2.6. Oxidative Biochemistry Assays
2.6.1. Determination of Plasma Malondialdehyde (MDA) Concentration

MDA dosage was based on the formation of the complex with thiobarbituric acid with MDA. The TBA was prepared according to enterprise guideline (Sigma Aldrich, Germany). Briefly, 1 mL of TBA solution (10 nM) plus 500 μL of the plasma sample was mixed. The TBA-MDA complex levels were detected by the spectrophotometer device (wavelength 535 nm) [28].

2.6.2. Measurement of Trolox Equivalent Antioxidant Capacity (TEAC)

TEAC evaluation consists of measuring the inhibition of the ABTS+• cation (2,2-Azinobis- [3-ethylbenzothiazoline-6-sulphonate radical, diammonium salt) in the sample. Briefly, 2970 μL of working solution was added to the cuvette, followed by reading the absorbance spectrophotometer. This value corresponds to T0. Subsequently, 30 μL of the homogenized plasma sample was added and the timer was activated to mark 5 minutes. After 5 minutes, the absorbance, corresponding to T5, was recorded [29]. The calculation of the results was obtained from the use of formulas based on the absorbance results of the A-F tubes, curve standard (; ) to obtain the calculation of the Trolox equivalent sample, in the following order: .

The total antioxidant potential of serum determined as μAC/mL TEAC and calculated by a calibration curve with different amounts of Trolox [29, 30].

2.6.3. Measurement of Superoxide Dismutase (SOD) Activity

SOD dosage was based on the competition of SOD with XOD (xanthine oxidase enzyme) by the superoxide radical. A 100 μL aliquot of each blood sample was mixed with 400 μL of ice water to promote hemolysis. The volume of 3 mL was taken for reading in the cuvettes by a spectrophotometer (550 nm) in the time of 5 minutes. The absorbance values were recorded from time 0 (T0) and time 5 (T5). T0 was noted before the addition of the XOD reagent, then, the XOD was added and counted for 5 minutes to check the final reaction (T5). The final calculation considered: , which 50% is the reduction rate of Cytochrome C by unit definition; and 0.10 the volume in milliliters of the sample used in each test [31]. Final results were expressed in units/mL.

2.6.4. Measurement of Total Glutathione (GSH)

GSH analysis was based on the ability of the GSH present in the sample in reduce 5,5-dithiobis-2-nitrobenzoic acid (DTNB) to nitrobenzoic acid (TNB). The sample was read by the spectrophotometer at 412 nm of wavelength. After hemolysis generated by the mixture of 20 μL of the total blood and 180 μL of distilled water, 20 μl of the hemolysate was added in 20 μl of distilled water plus 4 μL of PBS/EDTA and vortexed. An aliquot of 3 mL of the sample was placed in the spectrophotometer reading cuvette, and the absorbance at time 0 (T0) was measured. Then, 100 μL of the DTNB was added and the time count was started for 3 minutes. The reading time of 1 minute (T1) and 3 minutes (T3) from the addition of the DTNB was recorded [32]. To calculate the GSH concentration in the sample, the equation of a standard curve previously performed (; ) was used. The concentrations of GSH in the samples were expressed in μg/mL.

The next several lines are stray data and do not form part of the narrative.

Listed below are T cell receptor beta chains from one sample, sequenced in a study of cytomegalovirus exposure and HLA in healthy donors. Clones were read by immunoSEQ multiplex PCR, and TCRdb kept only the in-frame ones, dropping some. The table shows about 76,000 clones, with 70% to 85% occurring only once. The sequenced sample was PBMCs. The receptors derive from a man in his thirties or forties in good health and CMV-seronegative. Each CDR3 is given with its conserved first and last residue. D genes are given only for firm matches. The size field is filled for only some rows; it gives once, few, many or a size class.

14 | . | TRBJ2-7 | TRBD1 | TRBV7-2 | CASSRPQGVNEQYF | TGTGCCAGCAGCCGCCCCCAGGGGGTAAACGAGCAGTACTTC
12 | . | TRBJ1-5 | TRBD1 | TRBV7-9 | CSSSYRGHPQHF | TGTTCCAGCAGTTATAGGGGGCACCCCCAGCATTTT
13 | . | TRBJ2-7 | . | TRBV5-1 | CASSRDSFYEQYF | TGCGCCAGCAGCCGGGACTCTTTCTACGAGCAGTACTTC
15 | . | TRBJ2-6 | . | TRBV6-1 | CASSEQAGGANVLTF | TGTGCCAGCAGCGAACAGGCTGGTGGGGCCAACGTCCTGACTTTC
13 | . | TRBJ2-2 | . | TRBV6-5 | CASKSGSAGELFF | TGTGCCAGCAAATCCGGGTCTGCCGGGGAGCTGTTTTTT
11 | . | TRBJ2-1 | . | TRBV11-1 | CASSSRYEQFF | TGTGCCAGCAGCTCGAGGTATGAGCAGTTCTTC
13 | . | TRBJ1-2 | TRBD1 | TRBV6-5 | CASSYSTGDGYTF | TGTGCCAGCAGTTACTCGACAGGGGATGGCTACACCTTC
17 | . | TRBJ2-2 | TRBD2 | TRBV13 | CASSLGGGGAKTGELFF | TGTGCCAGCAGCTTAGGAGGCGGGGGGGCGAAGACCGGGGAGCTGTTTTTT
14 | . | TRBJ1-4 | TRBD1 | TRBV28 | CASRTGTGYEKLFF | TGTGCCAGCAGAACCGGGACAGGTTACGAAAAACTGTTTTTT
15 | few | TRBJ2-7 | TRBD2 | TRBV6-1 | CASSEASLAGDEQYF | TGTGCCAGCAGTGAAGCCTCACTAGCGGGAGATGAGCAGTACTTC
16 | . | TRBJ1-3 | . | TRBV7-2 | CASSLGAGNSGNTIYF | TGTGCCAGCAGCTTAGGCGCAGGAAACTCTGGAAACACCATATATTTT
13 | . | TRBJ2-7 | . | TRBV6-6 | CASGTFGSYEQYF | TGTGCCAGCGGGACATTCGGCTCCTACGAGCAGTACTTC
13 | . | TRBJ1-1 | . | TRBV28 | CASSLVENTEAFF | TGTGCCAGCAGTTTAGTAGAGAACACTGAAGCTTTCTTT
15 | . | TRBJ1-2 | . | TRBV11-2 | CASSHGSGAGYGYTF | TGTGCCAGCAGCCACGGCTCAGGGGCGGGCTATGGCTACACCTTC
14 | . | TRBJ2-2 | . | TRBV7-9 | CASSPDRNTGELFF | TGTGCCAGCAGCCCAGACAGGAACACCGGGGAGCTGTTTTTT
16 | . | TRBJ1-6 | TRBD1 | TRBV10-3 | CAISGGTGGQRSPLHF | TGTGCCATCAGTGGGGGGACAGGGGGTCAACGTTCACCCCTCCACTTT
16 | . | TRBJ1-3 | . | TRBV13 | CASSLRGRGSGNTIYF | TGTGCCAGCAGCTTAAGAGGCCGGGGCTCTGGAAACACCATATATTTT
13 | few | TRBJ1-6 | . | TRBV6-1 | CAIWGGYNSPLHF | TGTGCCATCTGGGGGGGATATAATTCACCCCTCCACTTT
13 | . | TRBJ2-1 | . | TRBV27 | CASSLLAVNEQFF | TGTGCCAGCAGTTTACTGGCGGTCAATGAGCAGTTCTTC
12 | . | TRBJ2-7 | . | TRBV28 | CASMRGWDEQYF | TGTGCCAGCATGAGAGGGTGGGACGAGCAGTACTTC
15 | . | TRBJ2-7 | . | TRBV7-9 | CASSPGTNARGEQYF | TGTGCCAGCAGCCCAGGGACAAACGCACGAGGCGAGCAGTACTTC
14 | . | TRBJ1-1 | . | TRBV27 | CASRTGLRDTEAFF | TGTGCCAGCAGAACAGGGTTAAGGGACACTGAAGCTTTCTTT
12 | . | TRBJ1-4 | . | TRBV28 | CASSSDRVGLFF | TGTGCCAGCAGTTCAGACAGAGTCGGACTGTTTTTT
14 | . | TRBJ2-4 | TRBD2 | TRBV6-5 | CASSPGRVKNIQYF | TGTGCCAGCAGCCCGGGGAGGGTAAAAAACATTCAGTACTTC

2.7. Statistical Analyses

Results are expressed as of animals/group for behavioral analysis and for oxidative biochemical assays. Statistical comparison was performed by one-way ANOVA, with multiple post hoc comparisons of Tukey’s test for behavioral analysis or Bonferroni test for biochemical assays, considering a significance level of 95%. GraphPad Prism 7.0 software was employed to perform statistical analyzes and graphical building.

3. Results

3.1. AEGl Presents Low Toxicity

AEGl (1000 and 5000 mg/kg) administered acutely by oral route did not promote deaths during the acute oral toxicity assay period. However, such high doses resulted in sedative effects (Table 1), changes in oxidative balance (Table 2), and neutropenia (Table 3).

3.2. AEGl Recovers the Ability of Vertical Exploration of the Animals Previously Intoxicated by Ethanol in Pattern Binge in the of Test

To evaluate the activity of spontaneous locomotion in rodents, we can benefit from the natural tendency of animals of exploring new environments [33]. Motor injuries are a common impairment that occurs after ethanol intoxication in a binge pattern [9, 10]. For this evaluation, the OF test was performed. The AEGl (0.1 mL/100 g) recovered the reduction of total distance traveled displayed by binge drinking administration in rats (, Figure 2(a)), in which the animals performed the horizontal ambulation similar to the control group. There was no significant difference between the groups in the evaluation of the rearing number (Figure 2(b)), which refers to vertical exploitation.

3.3. AEGl Improves Emotional Behaviors Resulted from the Consumption of Ethanol in a Binge Pattern

Ethanol is able of generating emotional disturbances [9, 10]. For the evaluation of emotional behaviors, i.e., anxiogenic- and depressive-type, the elevated plus maze (EPM) and forced swimming (FS) tests were performed, respectively. The former is based on the preference of the animals to dark, closed, and small places. Nevertheless, the animals still maintain the exploratory behavior [34]. The latter is known as a model of “behavioral desperation,” in which the depressive-like profile animals exhibit elevated immobility time during the task [27, 35].